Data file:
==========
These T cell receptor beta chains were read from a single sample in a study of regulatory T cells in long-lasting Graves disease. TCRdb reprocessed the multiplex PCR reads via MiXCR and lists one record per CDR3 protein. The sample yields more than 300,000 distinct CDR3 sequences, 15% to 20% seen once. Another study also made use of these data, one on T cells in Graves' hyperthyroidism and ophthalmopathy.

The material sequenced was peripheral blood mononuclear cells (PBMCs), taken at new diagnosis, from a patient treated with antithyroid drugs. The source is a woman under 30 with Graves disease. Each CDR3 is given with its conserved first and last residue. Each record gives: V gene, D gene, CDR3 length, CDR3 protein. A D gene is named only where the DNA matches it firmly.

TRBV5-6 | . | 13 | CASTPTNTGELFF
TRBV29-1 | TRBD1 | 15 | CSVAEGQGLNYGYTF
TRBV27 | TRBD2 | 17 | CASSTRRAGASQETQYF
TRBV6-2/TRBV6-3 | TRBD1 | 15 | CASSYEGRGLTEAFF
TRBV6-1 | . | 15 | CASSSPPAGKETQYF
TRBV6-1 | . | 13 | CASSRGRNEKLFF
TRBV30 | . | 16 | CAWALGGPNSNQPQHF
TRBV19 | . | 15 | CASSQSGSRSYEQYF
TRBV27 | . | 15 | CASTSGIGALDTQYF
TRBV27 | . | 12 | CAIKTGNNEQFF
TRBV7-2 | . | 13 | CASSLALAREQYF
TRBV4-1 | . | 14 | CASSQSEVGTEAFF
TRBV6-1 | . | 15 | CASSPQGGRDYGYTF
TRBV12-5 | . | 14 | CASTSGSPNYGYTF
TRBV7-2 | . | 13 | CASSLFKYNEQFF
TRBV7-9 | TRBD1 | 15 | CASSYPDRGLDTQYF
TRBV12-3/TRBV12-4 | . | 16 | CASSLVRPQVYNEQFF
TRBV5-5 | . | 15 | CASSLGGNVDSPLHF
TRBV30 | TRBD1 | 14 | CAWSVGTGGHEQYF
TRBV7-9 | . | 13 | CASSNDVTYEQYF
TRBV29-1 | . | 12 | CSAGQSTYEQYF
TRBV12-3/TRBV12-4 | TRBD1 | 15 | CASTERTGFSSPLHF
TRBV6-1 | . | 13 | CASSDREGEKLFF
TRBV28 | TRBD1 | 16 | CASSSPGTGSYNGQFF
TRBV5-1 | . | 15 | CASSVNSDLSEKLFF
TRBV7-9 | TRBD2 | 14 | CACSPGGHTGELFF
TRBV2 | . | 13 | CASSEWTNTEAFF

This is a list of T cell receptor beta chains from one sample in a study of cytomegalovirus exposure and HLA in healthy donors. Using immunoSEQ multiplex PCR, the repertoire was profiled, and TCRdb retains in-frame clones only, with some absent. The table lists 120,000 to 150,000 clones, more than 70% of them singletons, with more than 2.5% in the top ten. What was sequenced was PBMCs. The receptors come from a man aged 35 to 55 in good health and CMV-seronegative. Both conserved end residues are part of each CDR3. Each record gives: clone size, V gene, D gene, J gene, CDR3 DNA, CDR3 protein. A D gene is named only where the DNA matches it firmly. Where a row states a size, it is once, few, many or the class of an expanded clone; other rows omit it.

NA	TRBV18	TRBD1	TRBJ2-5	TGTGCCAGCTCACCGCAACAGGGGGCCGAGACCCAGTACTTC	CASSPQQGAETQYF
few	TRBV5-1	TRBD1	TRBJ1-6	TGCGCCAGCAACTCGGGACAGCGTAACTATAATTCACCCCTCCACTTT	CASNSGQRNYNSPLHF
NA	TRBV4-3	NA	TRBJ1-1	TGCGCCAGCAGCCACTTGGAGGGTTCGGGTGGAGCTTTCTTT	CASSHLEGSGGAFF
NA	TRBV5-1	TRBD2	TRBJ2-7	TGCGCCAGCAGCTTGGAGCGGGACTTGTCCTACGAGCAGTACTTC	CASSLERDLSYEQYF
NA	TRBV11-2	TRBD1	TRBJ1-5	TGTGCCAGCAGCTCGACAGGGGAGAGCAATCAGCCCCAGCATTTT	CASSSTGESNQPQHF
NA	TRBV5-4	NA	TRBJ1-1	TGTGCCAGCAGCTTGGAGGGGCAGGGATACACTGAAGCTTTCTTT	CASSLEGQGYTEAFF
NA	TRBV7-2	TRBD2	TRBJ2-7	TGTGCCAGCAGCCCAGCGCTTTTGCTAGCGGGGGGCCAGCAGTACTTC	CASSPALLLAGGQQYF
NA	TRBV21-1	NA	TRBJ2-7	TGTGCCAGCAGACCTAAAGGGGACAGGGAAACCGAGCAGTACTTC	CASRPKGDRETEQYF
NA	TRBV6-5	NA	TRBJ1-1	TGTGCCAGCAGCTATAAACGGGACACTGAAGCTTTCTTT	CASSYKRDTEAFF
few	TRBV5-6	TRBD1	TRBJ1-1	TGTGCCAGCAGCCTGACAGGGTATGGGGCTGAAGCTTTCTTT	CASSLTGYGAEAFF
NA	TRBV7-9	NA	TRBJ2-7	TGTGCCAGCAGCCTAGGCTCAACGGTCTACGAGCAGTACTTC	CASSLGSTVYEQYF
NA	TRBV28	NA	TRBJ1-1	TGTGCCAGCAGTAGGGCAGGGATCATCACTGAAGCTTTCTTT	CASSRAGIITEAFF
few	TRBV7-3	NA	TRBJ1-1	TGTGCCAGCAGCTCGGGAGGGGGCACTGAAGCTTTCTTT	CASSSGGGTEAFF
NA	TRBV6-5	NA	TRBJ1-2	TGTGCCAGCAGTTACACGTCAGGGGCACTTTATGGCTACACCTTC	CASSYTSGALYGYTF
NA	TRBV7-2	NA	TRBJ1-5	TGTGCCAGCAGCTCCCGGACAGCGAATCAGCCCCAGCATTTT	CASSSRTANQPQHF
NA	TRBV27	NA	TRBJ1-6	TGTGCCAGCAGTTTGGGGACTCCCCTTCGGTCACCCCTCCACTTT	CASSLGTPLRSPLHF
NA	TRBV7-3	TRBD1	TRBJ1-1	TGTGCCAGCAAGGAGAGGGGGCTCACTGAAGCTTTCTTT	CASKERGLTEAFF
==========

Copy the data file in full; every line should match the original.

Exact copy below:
These T cell receptor beta chains were read from a single sample in a study of regulatory T cells in long-lasting Graves disease. TCRdb reprocessed the multiplex PCR reads via MiXCR and lists one record per CDR3 protein. The sample yields more than 300,000 distinct CDR3 sequences, 15% to 20% seen once. Another study also made use of these data, one on T cells in Graves' hyperthyroidism and ophthalmopathy.

The material sequenced was peripheral blood mononuclear cells (PBMCs), taken at new diagnosis, from a patient treated with antithyroid drugs. The source is a woman under 30 with Graves disease. Each CDR3 is given with its conserved first and last residue. Each record gives: V gene, D gene, CDR3 length, CDR3 protein. A D gene is named only where the DNA matches it firmly.

TRBV5-6 | . | 13 | CASTPTNTGELFF
TRBV29-1 | TRBD1 | 15 | CSVAEGQGLNYGYTF
TRBV27 | TRBD2 | 17 | CASSTRRAGASQETQYF
TRBV6-2/TRBV6-3 | TRBD1 | 15 | CASSYEGRGLTEAFF
TRBV6-1 | . | 15 | CASSSPPAGKETQYF
TRBV6-1 | . | 13 | CASSRGRNEKLFF
TRBV30 | . | 16 | CAWALGGPNSNQPQHF
TRBV19 | . | 15 | CASSQSGSRSYEQYF
TRBV27 | . | 15 | CASTSGIGALDTQYF
TRBV27 | . | 12 | CAIKTGNNEQFF
TRBV7-2 | . | 13 | CASSLALAREQYF
TRBV4-1 | . | 14 | CASSQSEVGTEAFF
TRBV6-1 | . | 15 | CASSPQGGRDYGYTF
TRBV12-5 | . | 14 | CASTSGSPNYGYTF
TRBV7-2 | . | 13 | CASSLFKYNEQFF
TRBV7-9 | TRBD1 | 15 | CASSYPDRGLDTQYF
TRBV12-3/TRBV12-4 | . | 16 | CASSLVRPQVYNEQFF
TRBV5-5 | . | 15 | CASSLGGNVDSPLHF
TRBV30 | TRBD1 | 14 | CAWSVGTGGHEQYF
TRBV7-9 | . | 13 | CASSNDVTYEQYF
TRBV29-1 | . | 12 | CSAGQSTYEQYF
TRBV12-3/TRBV12-4 | TRBD1 | 15 | CASTERTGFSSPLHF
TRBV6-1 | . | 13 | CASSDREGEKLFF
TRBV28 | TRBD1 | 16 | CASSSPGTGSYNGQFF
TRBV5-1 | . | 15 | CASSVNSDLSEKLFF
TRBV7-9 | TRBD2 | 14 | CACSPGGHTGELFF
TRBV2 | . | 13 | CASSEWTNTEAFF

This is a list of T cell receptor beta chains from one sample in a study of cytomegalovirus exposure and HLA in healthy donors. Using immunoSEQ multiplex PCR, the repertoire was profiled, and TCRdb retains in-frame clones only, with some absent. The table lists 120,000 to 150,000 clones, more than 70% of them singletons, with more than 2.5% in the top ten. What was sequenced was PBMCs. The receptors come from a man aged 35 to 55 in good health and CMV-seronegative. Both conserved end residues are part of each CDR3. Each record gives: clone size, V gene, D gene, J gene, CDR3 DNA, CDR3 protein. A D gene is named only where the DNA matches it firmly. Where a row states a size, it is once, few, many or the class of an expanded clone; other rows omit it.

NA	TRBV18	TRBD1	TRBJ2-5	TGTGCCAGCTCACCGCAACAGGGGGCCGAGACCCAGTACTTC	CASSPQQGAETQYF
few	TRBV5-1	TRBD1	TRBJ1-6	TGCGCCAGCAACTCGGGACAGCGTAACTATAATTCACCCCTCCACTTT	CASNSGQRNYNSPLHF
NA	TRBV4-3	NA	TRBJ1-1	TGCGCCAGCAGCCACTTGGAGGGTTCGGGTGGAGCTTTCTTT	CASSHLEGSGGAFF
NA	TRBV5-1	TRBD2	TRBJ2-7	TGCGCCAGCAGCTTGGAGCGGGACTTGTCCTACGAGCAGTACTTC	CASSLERDLSYEQYF
NA	TRBV11-2	TRBD1	TRBJ1-5	TGTGCCAGCAGCTCGACAGGGGAGAGCAATCAGCCCCAGCATTTT	CASSSTGESNQPQHF
NA	TRBV5-4	NA	TRBJ1-1	TGTGCCAGCAGCTTGGAGGGGCAGGGATACACTGAAGCTTTCTTT	CASSLEGQGYTEAFF
NA	TRBV7-2	TRBD2	TRBJ2-7	TGTGCCAGCAGCCCAGCGCTTTTGCTAGCGGGGGGCCAGCAGTACTTC	CASSPALLLAGGQQYF
NA	TRBV21-1	NA	TRBJ2-7	TGTGCCAGCAGACCTAAAGGGGACAGGGAAACCGAGCAGTACTTC	CASRPKGDRETEQYF
NA	TRBV6-5	NA	TRBJ1-1	TGTGCCAGCAGCTATAAACGGGACACTGAAGCTTTCTTT	CASSYKRDTEAFF
few	TRBV5-6	TRBD1	TRBJ1-1	TGTGCCAGCAGCCTGACAGGGTATGGGGCTGAAGCTTTCTTT	CASSLTGYGAEAFF
NA	TRBV7-9	NA	TRBJ2-7	TGTGCCAGCAGCCTAGGCTCAACGGTCTACGAGCAGTACTTC	CASSLGSTVYEQYF
NA	TRBV28	NA	TRBJ1-1	TGTGCCAGCAGTAGGGCAGGGATCATCACTGAAGCTTTCTTT	CASSRAGIITEAFF
few	TRBV7-3	NA	TRBJ1-1	TGTGCCAGCAGCTCGGGAGGGGGCACTGAAGCTTTCTTT	CASSSGGGTEAFF
NA	TRBV6-5	NA	TRBJ1-2	TGTGCCAGCAGTTACACGTCAGGGGCACTTTATGGCTACACCTTC	CASSYTSGALYGYTF
NA	TRBV7-2	NA	TRBJ1-5	TGTGCCAGCAGCTCCCGGACAGCGAATCAGCCCCAGCATTTT	CASSSRTANQPQHF
NA	TRBV27	NA	TRBJ1-6	TGTGCCAGCAGTTTGGGGACTCCCCTTCGGTCACCCCTCCACTTT	CASSLGTPLRSPLHF
NA	TRBV7-3	TRBD1	TRBJ1-1	TGTGCCAGCAAGGAGAGGGGGCTCACTGAAGCTTTCTTT	CASKERGLTEAFF